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Crowell v. United States

United States District Court, M.D. Tennessee, Nashville Division

September 30, 2019



          David M. Lawson United States District Judge.

         On June 21, 2016, the petitioner filed a motion asking the Court to vacate his sentence under 28 U.S.C. § 2255 and order that he be resentenced. The Court has reviewed the record of the proceedings and the submissions of the parties and now finds that the petitioner has not established that he is in custody under a constitutionally defective judgment of sentence. The motion therefore will be denied.

         On August 24, 2005, after a two-day jury trial, petitioner Antonio Crowell was convicted of being a felon in possession of a firearm, in violation of 18 U.S.C. §§ 922(g)(1) and 924(e). At sentencing, the Court found that the petitioner was subject to an enhanced sentence under the Armed Career Criminal Act (“ACCA”) as the result of several prior felony convictions, which included, as relevant here, two convictions for robbery and one conviction for aggravated assault, all under Tennessee law. On July 4, 2006, he was sentenced to 235 months in prison. The conviction and sentence subsequently were affirmed on appeal. United States v. Crowell, 493 F.3d 744 (6th Cir. 2007). Crowell concedes that under the applicable controlling case law, e.g., United States v. Mitchell, 743 F.3d 1054, 1058 (6th Cir. 2014), his robbery convictions still qualify as “violent felonies” for the purposes of the ACCA. However, he now argues that his 1999 Tennessee conviction for aggravated assault no longer counts as a valid ACCA predicate offense.

         A federal prisoner challenging his sentence under section 2255 must show that the sentence “was imposed in violation of the Constitution or laws of the United States, ” the sentencing court lacked jurisdiction, the sentence exceeds the maximum penalty allowed by law, or the conviction “is otherwise subject to collateral attack.” 28 U.S.C. § 2255(a). “A prisoner seeking relief under 28 U.S.C. § 2255 must allege either: ‘(1) an error of constitutional magnitude; (2) a sentence imposed outside the statutory limits; or (3) an error of fact or law that was so fundamental as to render the entire proceeding invalid.'” Short v. United States, 471 F.3d 686, 691 (6th Cir. 2006) (quoting Mallett v. United States, 334 F.3d 491, 496-97 (6th Cir. 2003)).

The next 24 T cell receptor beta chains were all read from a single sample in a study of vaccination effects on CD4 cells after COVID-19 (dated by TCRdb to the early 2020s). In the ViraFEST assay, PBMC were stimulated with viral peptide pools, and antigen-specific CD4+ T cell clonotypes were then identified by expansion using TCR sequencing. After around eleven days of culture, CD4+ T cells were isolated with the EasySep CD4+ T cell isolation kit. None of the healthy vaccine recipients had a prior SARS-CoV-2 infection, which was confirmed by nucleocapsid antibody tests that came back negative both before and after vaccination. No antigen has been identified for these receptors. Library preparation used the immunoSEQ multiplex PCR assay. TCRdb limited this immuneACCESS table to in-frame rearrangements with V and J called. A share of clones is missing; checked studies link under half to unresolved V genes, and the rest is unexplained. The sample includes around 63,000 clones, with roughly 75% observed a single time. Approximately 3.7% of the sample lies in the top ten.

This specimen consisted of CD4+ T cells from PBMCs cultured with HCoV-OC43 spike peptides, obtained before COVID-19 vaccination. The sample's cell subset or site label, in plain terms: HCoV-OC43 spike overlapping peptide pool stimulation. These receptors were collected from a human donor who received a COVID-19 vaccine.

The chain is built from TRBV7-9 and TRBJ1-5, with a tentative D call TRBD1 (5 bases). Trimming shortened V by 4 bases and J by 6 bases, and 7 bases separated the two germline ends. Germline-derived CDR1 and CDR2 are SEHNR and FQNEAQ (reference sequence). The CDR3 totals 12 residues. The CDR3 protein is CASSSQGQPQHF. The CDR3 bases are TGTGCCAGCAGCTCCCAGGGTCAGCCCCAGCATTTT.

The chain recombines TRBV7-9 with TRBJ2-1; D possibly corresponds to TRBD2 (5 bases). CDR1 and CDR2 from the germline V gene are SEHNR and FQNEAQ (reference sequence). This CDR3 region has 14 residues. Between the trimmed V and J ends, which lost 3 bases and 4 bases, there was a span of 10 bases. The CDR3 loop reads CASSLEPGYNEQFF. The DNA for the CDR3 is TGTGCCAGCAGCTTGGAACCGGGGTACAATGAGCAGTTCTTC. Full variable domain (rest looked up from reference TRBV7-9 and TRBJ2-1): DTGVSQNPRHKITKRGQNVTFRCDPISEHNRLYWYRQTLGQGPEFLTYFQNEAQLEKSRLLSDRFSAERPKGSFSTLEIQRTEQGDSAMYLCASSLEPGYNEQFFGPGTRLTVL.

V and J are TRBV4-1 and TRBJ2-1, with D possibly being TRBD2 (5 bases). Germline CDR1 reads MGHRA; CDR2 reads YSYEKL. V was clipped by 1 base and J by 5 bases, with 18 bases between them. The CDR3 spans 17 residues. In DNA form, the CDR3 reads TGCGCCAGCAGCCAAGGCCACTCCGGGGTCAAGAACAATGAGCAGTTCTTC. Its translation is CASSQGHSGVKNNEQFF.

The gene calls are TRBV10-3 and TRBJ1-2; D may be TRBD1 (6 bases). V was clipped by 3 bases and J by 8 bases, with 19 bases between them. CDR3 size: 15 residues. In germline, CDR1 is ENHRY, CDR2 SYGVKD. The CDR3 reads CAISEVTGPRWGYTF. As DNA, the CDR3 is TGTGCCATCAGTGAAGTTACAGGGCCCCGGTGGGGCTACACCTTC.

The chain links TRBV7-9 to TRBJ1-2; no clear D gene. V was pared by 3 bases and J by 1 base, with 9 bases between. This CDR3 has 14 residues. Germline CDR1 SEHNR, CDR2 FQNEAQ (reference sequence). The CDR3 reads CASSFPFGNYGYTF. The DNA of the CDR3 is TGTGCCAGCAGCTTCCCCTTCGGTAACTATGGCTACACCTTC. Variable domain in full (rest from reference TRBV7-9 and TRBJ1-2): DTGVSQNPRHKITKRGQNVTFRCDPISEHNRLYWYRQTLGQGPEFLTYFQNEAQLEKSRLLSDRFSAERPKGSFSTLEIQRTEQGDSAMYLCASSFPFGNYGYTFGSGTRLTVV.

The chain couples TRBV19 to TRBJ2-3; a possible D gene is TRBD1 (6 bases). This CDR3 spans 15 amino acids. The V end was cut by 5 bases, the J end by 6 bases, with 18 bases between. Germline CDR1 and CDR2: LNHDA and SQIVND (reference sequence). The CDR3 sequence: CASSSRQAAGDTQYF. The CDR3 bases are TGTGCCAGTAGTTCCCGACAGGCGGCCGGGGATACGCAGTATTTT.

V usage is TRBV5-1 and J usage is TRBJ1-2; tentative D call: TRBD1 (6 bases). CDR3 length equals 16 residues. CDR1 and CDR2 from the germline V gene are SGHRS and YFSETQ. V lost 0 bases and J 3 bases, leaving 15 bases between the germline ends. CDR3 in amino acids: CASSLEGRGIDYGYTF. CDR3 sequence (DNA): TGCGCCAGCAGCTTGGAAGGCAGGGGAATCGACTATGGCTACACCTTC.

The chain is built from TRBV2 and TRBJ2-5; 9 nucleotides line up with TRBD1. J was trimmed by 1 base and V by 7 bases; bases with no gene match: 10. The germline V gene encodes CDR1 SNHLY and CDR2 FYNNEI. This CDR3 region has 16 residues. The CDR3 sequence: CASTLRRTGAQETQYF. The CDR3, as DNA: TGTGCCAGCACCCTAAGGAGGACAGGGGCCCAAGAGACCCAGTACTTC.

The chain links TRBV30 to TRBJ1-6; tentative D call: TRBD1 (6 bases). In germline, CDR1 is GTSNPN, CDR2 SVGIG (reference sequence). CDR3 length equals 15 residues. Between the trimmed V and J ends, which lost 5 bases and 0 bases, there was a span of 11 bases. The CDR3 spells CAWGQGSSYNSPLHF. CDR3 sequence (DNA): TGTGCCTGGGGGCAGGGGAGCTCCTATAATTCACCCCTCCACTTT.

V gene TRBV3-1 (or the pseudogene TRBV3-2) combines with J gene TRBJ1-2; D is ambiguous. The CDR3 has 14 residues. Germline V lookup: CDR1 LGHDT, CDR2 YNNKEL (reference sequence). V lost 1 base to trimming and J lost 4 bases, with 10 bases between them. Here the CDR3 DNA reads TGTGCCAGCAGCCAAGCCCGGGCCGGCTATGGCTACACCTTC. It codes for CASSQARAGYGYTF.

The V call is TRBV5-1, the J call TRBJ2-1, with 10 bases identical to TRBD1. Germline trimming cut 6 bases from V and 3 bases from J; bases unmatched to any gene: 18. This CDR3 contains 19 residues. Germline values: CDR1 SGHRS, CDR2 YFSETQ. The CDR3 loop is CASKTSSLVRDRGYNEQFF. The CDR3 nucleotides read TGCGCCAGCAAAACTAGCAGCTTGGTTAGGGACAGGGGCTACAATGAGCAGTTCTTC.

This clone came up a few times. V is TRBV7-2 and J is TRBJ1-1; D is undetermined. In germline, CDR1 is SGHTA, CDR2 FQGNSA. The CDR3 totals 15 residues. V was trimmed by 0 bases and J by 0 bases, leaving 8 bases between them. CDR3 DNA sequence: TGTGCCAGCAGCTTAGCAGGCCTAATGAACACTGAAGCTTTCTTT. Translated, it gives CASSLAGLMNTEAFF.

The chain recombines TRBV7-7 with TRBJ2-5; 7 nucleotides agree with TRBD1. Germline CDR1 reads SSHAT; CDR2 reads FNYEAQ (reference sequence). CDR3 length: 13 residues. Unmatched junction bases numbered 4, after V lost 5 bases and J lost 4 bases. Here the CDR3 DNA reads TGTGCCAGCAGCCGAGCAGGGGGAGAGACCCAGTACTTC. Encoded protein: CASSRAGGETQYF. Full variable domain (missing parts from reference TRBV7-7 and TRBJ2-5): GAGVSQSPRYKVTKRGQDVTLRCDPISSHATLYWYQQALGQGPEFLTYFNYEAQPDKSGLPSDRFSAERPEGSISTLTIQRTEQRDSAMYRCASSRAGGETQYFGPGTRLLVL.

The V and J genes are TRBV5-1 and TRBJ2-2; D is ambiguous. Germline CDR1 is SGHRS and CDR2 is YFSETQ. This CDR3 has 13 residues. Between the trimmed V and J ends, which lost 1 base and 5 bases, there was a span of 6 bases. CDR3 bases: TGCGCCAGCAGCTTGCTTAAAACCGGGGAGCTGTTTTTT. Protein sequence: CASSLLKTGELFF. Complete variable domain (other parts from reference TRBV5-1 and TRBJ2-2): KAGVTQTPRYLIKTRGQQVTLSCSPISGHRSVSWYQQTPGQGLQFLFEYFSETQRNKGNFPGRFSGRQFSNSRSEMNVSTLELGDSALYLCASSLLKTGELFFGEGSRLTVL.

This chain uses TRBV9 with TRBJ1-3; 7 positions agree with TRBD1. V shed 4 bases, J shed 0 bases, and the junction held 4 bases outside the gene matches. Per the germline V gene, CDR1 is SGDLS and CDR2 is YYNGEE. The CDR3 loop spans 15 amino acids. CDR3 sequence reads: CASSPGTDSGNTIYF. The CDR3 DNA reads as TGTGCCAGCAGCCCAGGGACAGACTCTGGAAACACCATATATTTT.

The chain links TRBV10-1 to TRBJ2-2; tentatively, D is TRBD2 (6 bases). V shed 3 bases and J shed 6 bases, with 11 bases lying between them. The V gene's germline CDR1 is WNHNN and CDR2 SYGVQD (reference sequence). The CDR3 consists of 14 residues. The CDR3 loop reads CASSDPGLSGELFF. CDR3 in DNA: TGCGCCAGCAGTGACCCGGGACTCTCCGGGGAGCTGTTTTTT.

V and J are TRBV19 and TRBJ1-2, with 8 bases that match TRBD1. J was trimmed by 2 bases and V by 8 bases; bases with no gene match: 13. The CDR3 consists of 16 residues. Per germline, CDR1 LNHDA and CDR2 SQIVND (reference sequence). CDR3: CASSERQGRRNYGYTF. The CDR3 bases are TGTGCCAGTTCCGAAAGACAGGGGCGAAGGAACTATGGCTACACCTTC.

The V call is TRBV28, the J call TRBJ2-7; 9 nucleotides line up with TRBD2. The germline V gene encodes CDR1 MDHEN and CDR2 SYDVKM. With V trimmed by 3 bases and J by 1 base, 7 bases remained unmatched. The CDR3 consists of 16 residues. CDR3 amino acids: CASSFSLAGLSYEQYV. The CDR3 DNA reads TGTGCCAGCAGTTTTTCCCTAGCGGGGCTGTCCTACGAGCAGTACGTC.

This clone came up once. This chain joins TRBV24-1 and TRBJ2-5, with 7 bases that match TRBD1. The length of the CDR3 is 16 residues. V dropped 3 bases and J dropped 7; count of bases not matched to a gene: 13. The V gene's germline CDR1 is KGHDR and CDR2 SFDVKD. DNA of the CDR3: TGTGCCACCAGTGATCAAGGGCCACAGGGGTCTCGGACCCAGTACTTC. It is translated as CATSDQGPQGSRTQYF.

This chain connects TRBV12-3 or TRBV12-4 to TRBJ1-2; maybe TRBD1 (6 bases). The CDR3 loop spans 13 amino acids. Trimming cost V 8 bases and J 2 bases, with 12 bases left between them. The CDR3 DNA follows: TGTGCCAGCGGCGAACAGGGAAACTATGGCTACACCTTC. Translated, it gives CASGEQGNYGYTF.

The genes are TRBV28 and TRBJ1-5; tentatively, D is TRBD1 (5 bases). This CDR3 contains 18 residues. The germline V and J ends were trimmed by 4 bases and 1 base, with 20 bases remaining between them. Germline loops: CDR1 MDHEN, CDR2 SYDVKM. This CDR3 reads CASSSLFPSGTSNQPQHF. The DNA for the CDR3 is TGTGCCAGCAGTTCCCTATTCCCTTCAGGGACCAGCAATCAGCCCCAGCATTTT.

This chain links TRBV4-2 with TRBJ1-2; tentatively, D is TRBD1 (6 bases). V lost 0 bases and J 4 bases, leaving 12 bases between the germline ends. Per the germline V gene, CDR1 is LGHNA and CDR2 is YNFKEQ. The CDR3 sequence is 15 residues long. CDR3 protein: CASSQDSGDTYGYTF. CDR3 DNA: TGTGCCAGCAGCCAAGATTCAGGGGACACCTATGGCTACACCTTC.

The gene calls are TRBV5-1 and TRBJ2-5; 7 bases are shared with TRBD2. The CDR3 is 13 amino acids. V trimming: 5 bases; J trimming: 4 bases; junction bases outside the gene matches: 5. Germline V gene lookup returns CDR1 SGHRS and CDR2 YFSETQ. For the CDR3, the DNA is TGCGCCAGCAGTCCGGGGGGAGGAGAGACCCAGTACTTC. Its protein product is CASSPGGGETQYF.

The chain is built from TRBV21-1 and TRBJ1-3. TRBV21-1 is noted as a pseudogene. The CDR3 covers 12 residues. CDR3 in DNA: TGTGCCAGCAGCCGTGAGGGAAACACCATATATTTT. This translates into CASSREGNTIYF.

The parties agree that in 1999 Tennessee defined aggravated assault as an offense with several variations, including the variant described as follows: “A person commits aggravated assault who: (1) Intentionally or knowingly commits an assault as defined in § 39-13-101 and: (A) Causes serious bodily injury to another; or (B) Uses or displays a deadly weapon.” 1993 Tennessee Laws Pub. Ch. 306 (S.B. 567) (amending former Tenn. Code § 39-13-102(a), eff. May 12, 1993). That enactment also graded aggravated assault into several felony classes, stating in pertinent part: “Aggravated assault under subsection (a)(1), (b) or (c) is a Class C felony.” Ibid. (amending Tenn. Code § 39-13-102(d)).

         The state court record of the 1999 conviction reveals that the petitioner was indicted for “aggravated assault.” The indictment charged in Count 1 that the petitioner “intentionally or knowingly did cause bodily injury to Shereca Jones by the use or display of a deadly weapon, to wit: a screwdriver, in violation of Tennessee Code Annotated § 39-13-102.” Indictment, Count 1, ECF No. 11, PageID.30. The petitioner's “petition to enter guilty plea” stated that he agreed to plead guilty to, among other things, “Ct. 1 - Aggravated Assault - C felony.” Plea Agrmt., ECF No. 11, PageID.33.

         The petitioner now argues that he is entitled to relief from his ACCA-enhanced sentence under the holding of Johnson v. United States, ___ U.S. ___, 135 S.Ct. 2551 (2015), in which the Supreme Court held that the residual clause of the Armed Career Criminal Act (ACCA) was unconstitutionally vague. The petitioner contends that his 1999 conviction for aggravated assault only could qualify under the now defunct residual clause of the ACCA, and that he therefore is entitled to resentencing without the ACCA enhancement. However, the relevant portions of the state court record of proceedings establish that the petitioner was convicted of an offense that indisputably qualifies as a violent felony under the ACCA's so-called “use-of-force” clause, without resort to the defective residual clause definition.